Civil society left disappointed by UNGASS on drugs
Negotiating the political minefield of global drug policy has left civil society and many progressive-thinking countries disappointed by the outcomes of last week’s United Nations General Assembly Special Session (UNGASS) on the World Drug Problem, and frustrated by the UNGASS process.
The 19-21 April meeting of world leaders, non-governmental organisations and members of civil society in New York was the first special session on drugs in nearly 20 years. It offered a momentous opportunity to debate global drug policy, discuss successes and failures, and endorse a new Outcome Document as the way forward.
In the three-year run-up, there were strong calls from many member states and civil society organisations to move away from criminalisation and punitive approaches in place since the 1998 UNGASS on drugs, which vowed to reduce the ever increasing supply and demand of drugs through punitive measures, including the criminalisation of drug users.
However, the UNGASS process and last week’s meeting itself were seen by many to have side-lined calls to adopt a health and human rights-based approach to drug policy that is both fair and evidence-informed.
Harm reduction works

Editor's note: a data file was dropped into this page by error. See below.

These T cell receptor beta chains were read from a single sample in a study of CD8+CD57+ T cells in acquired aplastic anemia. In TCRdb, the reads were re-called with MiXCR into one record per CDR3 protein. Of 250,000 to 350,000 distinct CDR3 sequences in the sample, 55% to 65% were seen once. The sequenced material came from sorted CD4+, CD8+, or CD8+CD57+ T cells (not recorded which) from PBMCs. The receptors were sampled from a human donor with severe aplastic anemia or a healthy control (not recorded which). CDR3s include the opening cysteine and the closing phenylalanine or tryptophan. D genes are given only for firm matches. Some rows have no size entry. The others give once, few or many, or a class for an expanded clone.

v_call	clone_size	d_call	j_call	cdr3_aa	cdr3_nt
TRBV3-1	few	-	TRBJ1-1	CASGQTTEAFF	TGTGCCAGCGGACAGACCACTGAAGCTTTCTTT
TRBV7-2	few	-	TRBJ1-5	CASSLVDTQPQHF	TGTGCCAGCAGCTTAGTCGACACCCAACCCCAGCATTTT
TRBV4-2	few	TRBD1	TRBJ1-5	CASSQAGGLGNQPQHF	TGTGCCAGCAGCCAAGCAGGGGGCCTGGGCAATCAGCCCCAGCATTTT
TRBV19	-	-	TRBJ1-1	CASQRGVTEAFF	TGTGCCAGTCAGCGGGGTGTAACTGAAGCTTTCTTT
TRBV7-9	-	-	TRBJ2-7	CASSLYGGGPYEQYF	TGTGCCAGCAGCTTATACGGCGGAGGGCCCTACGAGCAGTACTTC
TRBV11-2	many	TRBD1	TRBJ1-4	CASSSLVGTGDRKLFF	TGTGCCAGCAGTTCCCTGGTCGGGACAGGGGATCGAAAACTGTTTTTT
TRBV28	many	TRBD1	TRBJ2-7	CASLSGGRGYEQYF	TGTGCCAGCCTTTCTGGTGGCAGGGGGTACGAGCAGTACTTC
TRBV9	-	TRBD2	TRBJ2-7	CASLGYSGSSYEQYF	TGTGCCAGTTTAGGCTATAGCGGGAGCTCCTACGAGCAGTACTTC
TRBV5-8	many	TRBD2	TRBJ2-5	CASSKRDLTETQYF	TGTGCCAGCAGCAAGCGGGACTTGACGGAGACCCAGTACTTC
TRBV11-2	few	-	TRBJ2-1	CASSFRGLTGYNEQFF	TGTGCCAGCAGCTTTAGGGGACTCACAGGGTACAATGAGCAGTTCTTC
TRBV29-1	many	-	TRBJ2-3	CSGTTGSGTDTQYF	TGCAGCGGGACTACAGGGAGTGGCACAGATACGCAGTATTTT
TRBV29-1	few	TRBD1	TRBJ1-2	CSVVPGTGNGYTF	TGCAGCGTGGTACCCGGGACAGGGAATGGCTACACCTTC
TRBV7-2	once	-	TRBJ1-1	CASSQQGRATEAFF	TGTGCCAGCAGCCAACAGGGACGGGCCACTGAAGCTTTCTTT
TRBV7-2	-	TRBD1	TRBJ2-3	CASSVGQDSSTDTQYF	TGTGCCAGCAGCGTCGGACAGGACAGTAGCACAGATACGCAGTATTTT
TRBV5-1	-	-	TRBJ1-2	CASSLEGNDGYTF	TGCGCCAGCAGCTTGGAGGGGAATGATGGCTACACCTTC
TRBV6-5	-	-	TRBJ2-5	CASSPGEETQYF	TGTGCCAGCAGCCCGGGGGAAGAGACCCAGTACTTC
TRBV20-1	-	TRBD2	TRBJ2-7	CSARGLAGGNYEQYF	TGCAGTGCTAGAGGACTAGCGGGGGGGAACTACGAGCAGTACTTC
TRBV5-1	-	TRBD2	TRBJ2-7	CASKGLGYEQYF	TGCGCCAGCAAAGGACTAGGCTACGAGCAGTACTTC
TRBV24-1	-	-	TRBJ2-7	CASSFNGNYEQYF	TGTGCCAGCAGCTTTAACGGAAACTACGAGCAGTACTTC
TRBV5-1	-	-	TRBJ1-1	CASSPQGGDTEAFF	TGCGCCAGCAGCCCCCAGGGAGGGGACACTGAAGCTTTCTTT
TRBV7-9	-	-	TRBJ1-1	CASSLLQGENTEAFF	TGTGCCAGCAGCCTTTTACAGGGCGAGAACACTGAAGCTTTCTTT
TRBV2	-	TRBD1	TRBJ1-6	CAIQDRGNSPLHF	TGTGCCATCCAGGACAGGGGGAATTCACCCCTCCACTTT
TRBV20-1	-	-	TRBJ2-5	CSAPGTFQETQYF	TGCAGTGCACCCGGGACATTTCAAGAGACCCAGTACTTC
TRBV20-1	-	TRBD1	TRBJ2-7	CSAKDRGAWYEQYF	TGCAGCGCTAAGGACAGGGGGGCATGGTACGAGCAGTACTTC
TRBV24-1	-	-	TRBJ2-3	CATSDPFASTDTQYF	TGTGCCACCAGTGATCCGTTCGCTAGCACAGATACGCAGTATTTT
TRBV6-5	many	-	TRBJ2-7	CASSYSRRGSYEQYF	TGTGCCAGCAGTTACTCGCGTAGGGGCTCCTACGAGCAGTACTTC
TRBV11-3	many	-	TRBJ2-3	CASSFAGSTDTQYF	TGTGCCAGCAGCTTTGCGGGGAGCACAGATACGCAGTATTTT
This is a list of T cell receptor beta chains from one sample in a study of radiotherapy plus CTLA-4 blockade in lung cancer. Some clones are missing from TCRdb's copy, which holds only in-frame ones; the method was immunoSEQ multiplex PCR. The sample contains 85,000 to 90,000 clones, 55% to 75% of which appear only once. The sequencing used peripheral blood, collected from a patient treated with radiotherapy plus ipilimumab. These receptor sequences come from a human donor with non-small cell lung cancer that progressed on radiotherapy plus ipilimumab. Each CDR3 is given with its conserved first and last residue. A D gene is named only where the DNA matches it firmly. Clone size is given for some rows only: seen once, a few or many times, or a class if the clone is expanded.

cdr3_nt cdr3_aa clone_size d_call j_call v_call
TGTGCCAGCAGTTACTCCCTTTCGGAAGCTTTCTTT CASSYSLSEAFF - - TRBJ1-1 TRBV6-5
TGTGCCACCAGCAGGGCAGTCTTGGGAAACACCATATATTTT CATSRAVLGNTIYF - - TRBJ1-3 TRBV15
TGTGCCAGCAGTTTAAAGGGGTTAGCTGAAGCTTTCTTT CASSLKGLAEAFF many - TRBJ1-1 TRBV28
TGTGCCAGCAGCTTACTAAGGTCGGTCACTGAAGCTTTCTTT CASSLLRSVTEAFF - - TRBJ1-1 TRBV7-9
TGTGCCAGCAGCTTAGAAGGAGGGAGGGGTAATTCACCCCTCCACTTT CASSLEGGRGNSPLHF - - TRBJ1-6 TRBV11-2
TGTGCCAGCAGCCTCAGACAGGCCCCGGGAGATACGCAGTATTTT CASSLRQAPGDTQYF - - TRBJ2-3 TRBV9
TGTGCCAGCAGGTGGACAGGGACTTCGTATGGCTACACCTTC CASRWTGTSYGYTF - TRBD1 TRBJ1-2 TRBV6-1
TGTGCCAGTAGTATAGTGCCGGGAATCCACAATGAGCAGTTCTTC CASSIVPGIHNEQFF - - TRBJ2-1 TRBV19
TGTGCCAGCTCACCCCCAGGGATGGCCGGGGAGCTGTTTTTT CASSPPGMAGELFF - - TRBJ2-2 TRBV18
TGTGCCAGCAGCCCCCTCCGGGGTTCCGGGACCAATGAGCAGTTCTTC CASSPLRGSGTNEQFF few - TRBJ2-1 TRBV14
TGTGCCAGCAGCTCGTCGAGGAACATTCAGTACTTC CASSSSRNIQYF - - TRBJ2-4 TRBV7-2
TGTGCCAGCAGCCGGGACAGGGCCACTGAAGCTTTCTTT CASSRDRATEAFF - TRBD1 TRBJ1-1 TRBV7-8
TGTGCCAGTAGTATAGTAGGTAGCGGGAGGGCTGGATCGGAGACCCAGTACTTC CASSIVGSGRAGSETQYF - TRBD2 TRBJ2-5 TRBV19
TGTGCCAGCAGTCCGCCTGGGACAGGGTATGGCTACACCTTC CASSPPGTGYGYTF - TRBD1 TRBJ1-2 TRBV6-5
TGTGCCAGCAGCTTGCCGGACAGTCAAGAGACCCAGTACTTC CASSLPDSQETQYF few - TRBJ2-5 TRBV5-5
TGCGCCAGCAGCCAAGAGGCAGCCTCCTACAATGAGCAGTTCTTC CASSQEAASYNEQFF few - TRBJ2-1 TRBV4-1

Outside of sub-Saharan Africa, roughly a third of all new HIV infections are from injecting drug use. Something that is entirely preventable through increased access to harm reduction measures such as opioid substitution treatment (OST), needle exchanges and psychosocial support for people who use drugs.
It is now increasingly recognised that where health and rights-based interventions are in place, evidence shows that new HIV infections will decline - harm reduction works.
According to Harm Reduction International, who called on member states to champion harm reduction, “chronic underfunding” and a lack of political will is resulting in missed targets for reducing new HIV infections and deaths among drug users. The 2015 target of halving HIV infections among people who inject drugs was missed by 80%.
Civil society backlash
The Global Commission on Drug Policy, whose membership includes entrepreneur Richard Branson and several former heads of government, slammed the UNGASS Outcome Document, stating that it was “profoundly disappointed” by the entire UNGASS process, and lack of recognition of the failures of the current drug policy regime in any of the outputs.
In a statement it said: “It does not call for an end to criminalisation and incarceration of drug users. It does not urge states to abolish capital punishment for drug-related offences… It does not advocate for harm reduction and treatment strategies that have demonstrated effectiveness. Finally it does not offer proposals to regulate drugs and put governments – rather than criminals – in control.”
Susie McLean of the International HIV/AIDS Alliance commented: “This is a dangerous and distorting fantasy that prioritises the eradication of drug use above preventing disease and protecting human rights. It’s a delusion that has appeared in previous drugs commitments and has been spectacularly unsuccessful. UNODC’s own data demonstrates that illicit drug use continues to rise.”